|dc.description.abstract||Synthetic peptides derived from the active core of a natural antimicrobial peptide were used as
a template for the design of novel bolaamphiphilic peptides and hybrid molecules. The amphiphilic
character of the original compounds was modified by using non-natural amino acids (AAs) – such
as ω-AA – and varying the hydrophobic content. The outcomes of these modifications were studied
focusing on structural and biological properties.
Because of the bolaamphiphilic character, the alternation of polar and non-polar AAs and the
use of hydrophobic AAs such as tyrosine and leucine, these novel molecules were designed to
undergo self-assembly in response to certain stimuli (e.g. a pH increase). This significant property
was investigated by means of different tools, such as fluorescence measurements, electron
microscopy (EM), Fourier transform infrared spectroscopy (FT-IR) and circular dichroism (CD).
By using fluorescence it was possible to determine the critical aggregation concentration (CAC) of
the new compounds. Differences in amino acid composition, which were reflected into diverse
secondary structures and hydrophobicity (H), resulted in different CAC values and aggregation
profiles. The data were consistent with the literature and showed that (i) the aggregation of these
basic compounds was triggered by a pH increase, (ii) the use of hydrophobic AA highly augmented
the self-assembly tendency while (iii) the presence of proline strongly reduced it. EM revealed the
morphology of the peptide assemblies: microtubes and microvesicles were identified and
characterised by dimensions of 500 nm to 2 μm. The presence of 3-way junctions and vesicles
budding out of the microtubes demonstrated that the self-assembly is a dynamic process. The
aggregation was confirmed by FT-IR spectroscopy, by studying the dried peptide assemblies and
the significant spectral signs the process left, especially in the amide II envelope.
The relationship between hydrophobicity and self-assembly was expanded by experimentally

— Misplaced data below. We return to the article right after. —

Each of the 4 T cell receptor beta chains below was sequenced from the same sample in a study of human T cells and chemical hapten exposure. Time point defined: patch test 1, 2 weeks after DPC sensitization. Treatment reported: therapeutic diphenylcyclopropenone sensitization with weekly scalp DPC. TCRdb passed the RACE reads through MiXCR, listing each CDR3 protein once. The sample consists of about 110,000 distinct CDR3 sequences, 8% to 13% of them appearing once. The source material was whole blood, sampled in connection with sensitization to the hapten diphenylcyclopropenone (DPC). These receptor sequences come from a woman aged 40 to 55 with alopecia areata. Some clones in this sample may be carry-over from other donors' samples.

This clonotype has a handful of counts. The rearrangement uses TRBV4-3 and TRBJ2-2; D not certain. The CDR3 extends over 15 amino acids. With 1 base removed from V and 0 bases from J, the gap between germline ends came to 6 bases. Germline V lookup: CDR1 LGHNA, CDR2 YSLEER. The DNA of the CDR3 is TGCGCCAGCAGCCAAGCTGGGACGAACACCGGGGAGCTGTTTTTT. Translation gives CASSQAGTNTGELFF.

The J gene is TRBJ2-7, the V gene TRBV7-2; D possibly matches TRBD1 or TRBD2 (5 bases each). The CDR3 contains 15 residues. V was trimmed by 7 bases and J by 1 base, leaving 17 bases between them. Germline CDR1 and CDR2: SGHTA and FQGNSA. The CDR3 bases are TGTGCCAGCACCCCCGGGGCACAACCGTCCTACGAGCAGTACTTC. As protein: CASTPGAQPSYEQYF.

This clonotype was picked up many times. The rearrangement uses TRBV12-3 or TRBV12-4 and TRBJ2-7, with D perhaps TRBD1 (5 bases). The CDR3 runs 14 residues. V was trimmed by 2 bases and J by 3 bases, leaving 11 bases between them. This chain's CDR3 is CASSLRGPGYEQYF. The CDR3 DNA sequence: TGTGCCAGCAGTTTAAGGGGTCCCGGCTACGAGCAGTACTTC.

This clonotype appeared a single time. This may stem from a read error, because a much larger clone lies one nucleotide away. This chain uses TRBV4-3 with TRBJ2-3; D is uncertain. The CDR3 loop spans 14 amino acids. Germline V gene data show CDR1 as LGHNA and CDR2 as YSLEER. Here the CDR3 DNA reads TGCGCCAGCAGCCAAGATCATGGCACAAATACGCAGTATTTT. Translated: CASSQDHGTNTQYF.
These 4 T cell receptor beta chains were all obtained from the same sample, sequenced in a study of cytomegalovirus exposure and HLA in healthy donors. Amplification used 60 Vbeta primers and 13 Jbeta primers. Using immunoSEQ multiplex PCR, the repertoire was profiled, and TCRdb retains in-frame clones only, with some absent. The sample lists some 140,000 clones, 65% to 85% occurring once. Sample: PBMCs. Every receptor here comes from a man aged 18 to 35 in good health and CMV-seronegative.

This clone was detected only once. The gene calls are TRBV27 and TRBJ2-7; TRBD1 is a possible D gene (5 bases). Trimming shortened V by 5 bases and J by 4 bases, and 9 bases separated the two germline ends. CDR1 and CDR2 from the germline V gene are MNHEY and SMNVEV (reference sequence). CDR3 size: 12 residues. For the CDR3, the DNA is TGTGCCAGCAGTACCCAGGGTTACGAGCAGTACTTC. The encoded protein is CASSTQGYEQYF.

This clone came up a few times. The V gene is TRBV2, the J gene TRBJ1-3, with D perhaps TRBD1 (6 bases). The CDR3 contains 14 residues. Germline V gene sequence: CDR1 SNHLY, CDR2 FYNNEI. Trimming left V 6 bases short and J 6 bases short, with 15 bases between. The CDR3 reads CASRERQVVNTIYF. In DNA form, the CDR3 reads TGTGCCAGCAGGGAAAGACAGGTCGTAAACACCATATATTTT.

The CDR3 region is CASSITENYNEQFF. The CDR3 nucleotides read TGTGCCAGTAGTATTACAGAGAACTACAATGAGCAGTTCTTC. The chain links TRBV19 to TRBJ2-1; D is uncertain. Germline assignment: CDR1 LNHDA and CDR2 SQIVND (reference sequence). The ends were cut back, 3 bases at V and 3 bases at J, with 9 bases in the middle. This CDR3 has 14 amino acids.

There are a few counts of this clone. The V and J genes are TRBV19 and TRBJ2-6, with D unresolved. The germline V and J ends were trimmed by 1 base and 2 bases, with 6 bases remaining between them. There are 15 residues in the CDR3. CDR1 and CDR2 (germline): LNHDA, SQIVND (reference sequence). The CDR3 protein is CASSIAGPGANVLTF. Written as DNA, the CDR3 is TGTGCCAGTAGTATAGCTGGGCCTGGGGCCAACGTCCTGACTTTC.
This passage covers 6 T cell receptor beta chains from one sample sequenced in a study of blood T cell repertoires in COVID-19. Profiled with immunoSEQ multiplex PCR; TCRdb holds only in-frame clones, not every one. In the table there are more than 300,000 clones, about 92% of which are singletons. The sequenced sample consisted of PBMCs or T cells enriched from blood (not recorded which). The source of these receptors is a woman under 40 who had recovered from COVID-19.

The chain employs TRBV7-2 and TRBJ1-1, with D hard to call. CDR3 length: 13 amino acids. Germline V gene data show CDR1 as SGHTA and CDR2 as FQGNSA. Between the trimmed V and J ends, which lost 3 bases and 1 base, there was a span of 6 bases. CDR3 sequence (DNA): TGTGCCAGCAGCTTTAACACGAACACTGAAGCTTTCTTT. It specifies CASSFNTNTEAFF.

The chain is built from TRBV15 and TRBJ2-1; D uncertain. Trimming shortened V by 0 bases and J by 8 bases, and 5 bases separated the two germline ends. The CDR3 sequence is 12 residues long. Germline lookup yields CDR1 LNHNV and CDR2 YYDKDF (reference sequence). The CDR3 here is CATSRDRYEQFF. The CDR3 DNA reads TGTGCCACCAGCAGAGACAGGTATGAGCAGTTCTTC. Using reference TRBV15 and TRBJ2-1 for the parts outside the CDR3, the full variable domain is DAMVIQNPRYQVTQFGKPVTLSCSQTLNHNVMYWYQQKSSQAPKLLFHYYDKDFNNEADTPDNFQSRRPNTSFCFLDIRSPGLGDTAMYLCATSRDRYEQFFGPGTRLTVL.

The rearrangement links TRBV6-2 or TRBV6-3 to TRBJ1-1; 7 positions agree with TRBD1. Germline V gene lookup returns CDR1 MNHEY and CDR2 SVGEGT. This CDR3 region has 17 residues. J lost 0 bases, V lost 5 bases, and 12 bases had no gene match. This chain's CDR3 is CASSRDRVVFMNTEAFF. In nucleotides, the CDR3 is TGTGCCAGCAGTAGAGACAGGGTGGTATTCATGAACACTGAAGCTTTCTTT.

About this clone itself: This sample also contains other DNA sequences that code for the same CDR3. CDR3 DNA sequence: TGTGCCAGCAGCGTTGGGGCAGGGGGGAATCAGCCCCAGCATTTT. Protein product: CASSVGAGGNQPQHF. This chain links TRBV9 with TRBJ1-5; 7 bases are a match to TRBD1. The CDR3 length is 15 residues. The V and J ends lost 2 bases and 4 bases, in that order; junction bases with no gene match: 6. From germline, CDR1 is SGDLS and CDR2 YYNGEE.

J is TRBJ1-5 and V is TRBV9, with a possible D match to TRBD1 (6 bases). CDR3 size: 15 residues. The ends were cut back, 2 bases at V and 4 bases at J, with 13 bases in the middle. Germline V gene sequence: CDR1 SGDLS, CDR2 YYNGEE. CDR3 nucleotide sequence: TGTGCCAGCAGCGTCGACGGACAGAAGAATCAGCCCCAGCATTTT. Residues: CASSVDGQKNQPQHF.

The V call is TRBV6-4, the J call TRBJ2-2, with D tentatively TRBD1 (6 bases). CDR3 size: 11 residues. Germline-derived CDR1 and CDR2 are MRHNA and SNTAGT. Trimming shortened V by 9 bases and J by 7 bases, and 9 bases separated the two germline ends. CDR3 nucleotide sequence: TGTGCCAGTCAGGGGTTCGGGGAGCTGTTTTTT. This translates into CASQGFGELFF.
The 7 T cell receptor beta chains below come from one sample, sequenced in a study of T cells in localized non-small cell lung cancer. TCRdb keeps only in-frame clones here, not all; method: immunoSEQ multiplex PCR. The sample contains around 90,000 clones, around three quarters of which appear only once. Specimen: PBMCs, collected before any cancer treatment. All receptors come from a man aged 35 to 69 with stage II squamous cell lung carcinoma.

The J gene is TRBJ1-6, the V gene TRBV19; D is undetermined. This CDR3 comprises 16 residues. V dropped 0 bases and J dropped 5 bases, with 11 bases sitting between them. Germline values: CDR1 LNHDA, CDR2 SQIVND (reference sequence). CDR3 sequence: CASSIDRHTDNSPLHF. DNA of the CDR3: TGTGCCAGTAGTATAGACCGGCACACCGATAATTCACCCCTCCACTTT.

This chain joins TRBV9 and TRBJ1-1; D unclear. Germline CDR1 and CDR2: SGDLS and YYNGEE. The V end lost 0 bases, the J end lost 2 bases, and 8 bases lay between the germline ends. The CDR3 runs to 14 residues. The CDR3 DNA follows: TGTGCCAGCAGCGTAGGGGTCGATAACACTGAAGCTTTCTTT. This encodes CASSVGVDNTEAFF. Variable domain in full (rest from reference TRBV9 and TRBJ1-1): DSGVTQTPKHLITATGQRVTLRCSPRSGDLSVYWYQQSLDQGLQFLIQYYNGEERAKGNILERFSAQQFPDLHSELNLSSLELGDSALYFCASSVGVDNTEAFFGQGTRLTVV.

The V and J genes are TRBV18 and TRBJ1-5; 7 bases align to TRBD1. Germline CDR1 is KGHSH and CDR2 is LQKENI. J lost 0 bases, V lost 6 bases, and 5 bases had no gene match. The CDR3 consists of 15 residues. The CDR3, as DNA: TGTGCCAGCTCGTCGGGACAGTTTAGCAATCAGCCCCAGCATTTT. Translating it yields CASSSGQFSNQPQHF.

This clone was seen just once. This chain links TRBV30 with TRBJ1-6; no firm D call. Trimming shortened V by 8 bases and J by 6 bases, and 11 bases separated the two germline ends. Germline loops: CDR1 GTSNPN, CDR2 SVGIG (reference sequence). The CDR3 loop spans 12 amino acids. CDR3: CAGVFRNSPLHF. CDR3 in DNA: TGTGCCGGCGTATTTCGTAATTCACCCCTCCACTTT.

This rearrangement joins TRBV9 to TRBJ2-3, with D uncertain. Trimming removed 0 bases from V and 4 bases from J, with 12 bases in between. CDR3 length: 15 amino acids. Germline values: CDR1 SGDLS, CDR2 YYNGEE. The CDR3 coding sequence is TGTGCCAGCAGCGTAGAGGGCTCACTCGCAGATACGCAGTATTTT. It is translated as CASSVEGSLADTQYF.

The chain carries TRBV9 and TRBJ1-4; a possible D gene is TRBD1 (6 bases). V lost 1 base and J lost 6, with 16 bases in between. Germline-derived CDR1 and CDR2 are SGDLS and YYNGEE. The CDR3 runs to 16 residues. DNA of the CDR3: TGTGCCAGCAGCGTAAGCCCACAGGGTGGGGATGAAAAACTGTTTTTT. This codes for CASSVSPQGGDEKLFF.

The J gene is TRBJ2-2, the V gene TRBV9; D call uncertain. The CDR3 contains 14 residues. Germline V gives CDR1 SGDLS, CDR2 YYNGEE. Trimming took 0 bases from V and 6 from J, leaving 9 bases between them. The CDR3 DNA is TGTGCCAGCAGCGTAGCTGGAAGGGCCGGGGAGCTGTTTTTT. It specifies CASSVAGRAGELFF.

and theoretically determining the hydrophobic content of the novel bolaamphiphiles. Data from
liquid chromatography and computational calculations (two common ways used to determine the
hydrophobicity of a given molecule) correlated well with the tendency to self-assemble, as
expressed by CAC values. Importantly, some structural parameters (such as the presence of β-turn
induced by proline) also showed significant influence on the aggregation, highly limiting the role
of the peptides’ hydrophobicity.
These novel peptide bolaamphiphiles displayed a very low haemolytic action and retained
some antimicrobial activity at high concentrations against both Gram-positive and -negative
bacteria. Unfortunately, the activity was greatly reduced at low concentrations, as clearly
demonstrated by the use of two antimicrobial tests. The inability to provoke cell lysis was also
evident when using liposomes mimicking a negative bacterial membrane. The loss of activity is possibly related to the modifications of the three-dimensional structure
caused by the use of ω-AA and proline, which strongly alter the secondary structure.
The results of this study were valuable in terms of understanding the relationships between
self-assembly and structural parameters, such as AA compositions, hydrophobicity and secondary
structure. Possible applications of the synthesised compounds were however limited as a result of
the loss of the biological activity at low concentrations.||en